As Technical Program Manager, Steve drive the scoping and implementation of EWB Technology Development projects in Vanuatu. Steve is a Ni-Vanuatu civil and structural engineer who came back to Vanuatu after studying for four years in Auckland. Steve’s family comes from the island of Ambae, North of the country and he came to Efate (the island where Port Vila is), for his last three years of high school. His older brother is a mechanical engineer too – engineering seems to be in the Tarimaemae blood!
Cedric Paniel
Cedric Paniel
Technology Development Coordinator

Cedric was a recipient of The Queen’s Commonwealth Trustee Award in 2019 and attended the One Young World Summit in London. His activist work in the area of community development, specifically focussed on creating platforms for discussion around youth empowerment, gender equality and climate change, made him eligible to be a recipient of the Queen’s Young Leaders. For the past six years, he has been working for NGOs such as Oxfam and World Vision in Vanuatu. During this time, he has developed his skills in community engagement, partnership building, project management and monitoring and evaluation.

He believes that partnership with a diverse range of partners is fundamental for development and sustainability growth. Cedric is now based with EWB in Vanuatu as the Technology Development Coordinator. His role is focussed on leading the delivery of the program, engaging and building relationships with existing and new partners, and supporting the monitoring and evaluation of EWB projects in Vanuatu.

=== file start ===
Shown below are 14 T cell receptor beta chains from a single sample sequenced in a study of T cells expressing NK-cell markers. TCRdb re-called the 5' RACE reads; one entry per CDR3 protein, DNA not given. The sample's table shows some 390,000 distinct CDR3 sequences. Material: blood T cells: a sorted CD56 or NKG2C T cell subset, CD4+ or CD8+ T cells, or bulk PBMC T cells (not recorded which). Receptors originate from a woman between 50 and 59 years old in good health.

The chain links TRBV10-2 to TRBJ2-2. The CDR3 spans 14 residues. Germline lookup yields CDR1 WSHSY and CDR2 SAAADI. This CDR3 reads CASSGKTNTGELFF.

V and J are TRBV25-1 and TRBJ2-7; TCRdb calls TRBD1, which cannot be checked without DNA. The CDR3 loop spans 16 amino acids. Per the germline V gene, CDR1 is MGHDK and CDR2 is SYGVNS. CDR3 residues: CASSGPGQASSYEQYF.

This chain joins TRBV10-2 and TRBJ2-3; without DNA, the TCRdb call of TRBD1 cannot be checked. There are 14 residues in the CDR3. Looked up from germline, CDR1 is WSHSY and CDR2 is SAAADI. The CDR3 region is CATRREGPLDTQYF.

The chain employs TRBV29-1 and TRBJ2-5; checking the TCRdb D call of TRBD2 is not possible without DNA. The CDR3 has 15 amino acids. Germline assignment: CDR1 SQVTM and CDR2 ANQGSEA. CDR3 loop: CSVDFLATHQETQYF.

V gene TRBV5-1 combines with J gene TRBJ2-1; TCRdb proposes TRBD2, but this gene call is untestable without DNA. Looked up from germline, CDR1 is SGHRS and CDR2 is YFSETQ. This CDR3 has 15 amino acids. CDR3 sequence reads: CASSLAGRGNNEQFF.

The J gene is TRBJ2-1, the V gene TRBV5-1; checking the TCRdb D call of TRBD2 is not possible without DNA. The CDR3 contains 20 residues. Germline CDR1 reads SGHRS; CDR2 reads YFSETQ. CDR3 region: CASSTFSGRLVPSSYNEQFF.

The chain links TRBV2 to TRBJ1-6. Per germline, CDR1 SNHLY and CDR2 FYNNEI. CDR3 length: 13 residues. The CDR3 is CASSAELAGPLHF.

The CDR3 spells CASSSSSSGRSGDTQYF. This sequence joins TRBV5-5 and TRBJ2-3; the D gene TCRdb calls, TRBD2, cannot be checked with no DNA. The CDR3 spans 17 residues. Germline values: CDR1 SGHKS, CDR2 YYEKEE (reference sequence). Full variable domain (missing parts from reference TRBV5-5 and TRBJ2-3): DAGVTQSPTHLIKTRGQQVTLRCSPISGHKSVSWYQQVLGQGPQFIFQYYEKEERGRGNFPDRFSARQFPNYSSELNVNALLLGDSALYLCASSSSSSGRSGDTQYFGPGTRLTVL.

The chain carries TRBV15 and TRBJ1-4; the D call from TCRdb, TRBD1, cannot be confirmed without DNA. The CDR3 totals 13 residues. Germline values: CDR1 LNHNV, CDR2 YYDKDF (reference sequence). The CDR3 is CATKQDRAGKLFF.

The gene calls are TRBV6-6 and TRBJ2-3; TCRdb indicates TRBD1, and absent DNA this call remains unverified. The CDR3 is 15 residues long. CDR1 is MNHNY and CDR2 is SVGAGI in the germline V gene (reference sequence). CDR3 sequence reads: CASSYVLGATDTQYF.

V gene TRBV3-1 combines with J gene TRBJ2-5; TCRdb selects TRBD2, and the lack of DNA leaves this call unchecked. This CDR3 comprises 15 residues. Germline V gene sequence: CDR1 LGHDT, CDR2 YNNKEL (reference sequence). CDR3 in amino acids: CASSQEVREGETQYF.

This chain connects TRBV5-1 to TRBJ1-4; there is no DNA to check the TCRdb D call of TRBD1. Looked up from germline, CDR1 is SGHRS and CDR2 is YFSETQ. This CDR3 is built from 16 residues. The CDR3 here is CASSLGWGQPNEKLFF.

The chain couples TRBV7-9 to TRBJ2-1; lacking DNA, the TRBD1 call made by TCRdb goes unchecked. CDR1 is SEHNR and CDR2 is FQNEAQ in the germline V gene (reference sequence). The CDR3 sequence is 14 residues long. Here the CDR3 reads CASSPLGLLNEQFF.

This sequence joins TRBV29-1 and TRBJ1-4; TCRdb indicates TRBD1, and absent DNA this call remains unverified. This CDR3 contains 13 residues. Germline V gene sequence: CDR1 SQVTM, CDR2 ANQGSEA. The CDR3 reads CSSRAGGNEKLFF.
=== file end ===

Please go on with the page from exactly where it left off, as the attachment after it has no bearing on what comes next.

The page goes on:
Our Partners

We work alongside Vanuatu-based community and government organisations. Our work is supported by the Australian Government through the Australian NGO Cooperation Program (ANCP).

Impact Stories

EWB field professional Daniel in Vanuatu holding a sign that says 'Engage with change' Stories from the field – Daniel Pires 21 September, 2021 - The Amazon River contains one-fifth of the world's surface-level water. With two-thirds of the river snaking through Brazil, the sheer mass of water would appear to support a flourishing ecosystem and the citizens of Brazil’s sprawling cities. However, a mix of city fumes, population growth and deforestation are weakening Brazil’s access to clean drinking and… read more
IPPC reply We work in the regions most acutely threatened by climate change 19 August, 2021 - We work in the regions most acutely threatened by climate change. Against a backdrop of  unprecedented global heatwaves, wildfires, retreating ice, record sea level rises and extreme cyclones, we created our 2030 strategy. In it, the impacts of climate change are factored into everything, rather than operate as a standalone program or focus. We need… read more
Developing a sanitation solution to Vanuatu’s Emten Lagoon pollution 20 July, 2021 - Emten Lagoon is a picturesque and important part of Vanuatu’s Efate Island, with the several communities that reside nearby relying on it for livelihood and lifestyle. But locals have had growing concerns about the lagoon’s pollution levels, in part due to sewage discharge into the water. Those concerns were justified when an analysis of the… read more